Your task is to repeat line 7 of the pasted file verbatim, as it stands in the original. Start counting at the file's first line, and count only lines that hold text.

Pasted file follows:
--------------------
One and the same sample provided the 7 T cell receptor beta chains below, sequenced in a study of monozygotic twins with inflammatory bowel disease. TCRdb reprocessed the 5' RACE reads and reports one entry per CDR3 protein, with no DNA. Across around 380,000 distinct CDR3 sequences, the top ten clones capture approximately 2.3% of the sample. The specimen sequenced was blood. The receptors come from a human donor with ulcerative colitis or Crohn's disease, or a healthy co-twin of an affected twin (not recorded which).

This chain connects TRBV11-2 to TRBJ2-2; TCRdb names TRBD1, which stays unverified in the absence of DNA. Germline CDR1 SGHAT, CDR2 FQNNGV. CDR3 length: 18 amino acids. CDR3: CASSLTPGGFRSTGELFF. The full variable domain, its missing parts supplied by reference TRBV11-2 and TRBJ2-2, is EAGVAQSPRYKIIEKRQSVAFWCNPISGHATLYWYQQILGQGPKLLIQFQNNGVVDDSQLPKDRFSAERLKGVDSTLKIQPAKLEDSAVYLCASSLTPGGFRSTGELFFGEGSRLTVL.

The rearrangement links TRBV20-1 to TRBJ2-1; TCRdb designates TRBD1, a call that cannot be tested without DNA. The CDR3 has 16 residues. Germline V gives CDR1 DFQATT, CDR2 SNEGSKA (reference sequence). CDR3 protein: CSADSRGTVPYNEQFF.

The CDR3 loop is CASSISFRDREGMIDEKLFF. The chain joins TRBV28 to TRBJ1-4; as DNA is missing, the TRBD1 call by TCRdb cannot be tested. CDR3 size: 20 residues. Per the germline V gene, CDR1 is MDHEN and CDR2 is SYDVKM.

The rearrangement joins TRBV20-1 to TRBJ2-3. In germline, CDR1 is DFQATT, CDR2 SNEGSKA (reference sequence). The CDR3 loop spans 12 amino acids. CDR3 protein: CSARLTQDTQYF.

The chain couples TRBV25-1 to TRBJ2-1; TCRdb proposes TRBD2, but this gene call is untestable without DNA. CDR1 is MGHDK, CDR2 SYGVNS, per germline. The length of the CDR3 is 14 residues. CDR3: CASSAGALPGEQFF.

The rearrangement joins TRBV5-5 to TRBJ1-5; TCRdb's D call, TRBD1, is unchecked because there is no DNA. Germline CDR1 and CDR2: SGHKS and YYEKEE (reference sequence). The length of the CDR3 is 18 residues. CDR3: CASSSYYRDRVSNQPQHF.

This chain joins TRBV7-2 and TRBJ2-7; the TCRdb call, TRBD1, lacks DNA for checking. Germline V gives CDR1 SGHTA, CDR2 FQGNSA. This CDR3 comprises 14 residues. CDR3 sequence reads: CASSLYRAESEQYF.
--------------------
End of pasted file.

The rearrangement joins TRBV5-5 to TRBJ1-5; TCRdb's D call, TRBD1, is unchecked because there is no DNA. Germline CDR1 and CDR2: SGHKS and YYEKEE (reference sequence). The length of the CDR3 is 18 residues. CDR3: CASSSYYRDRVSNQPQHF.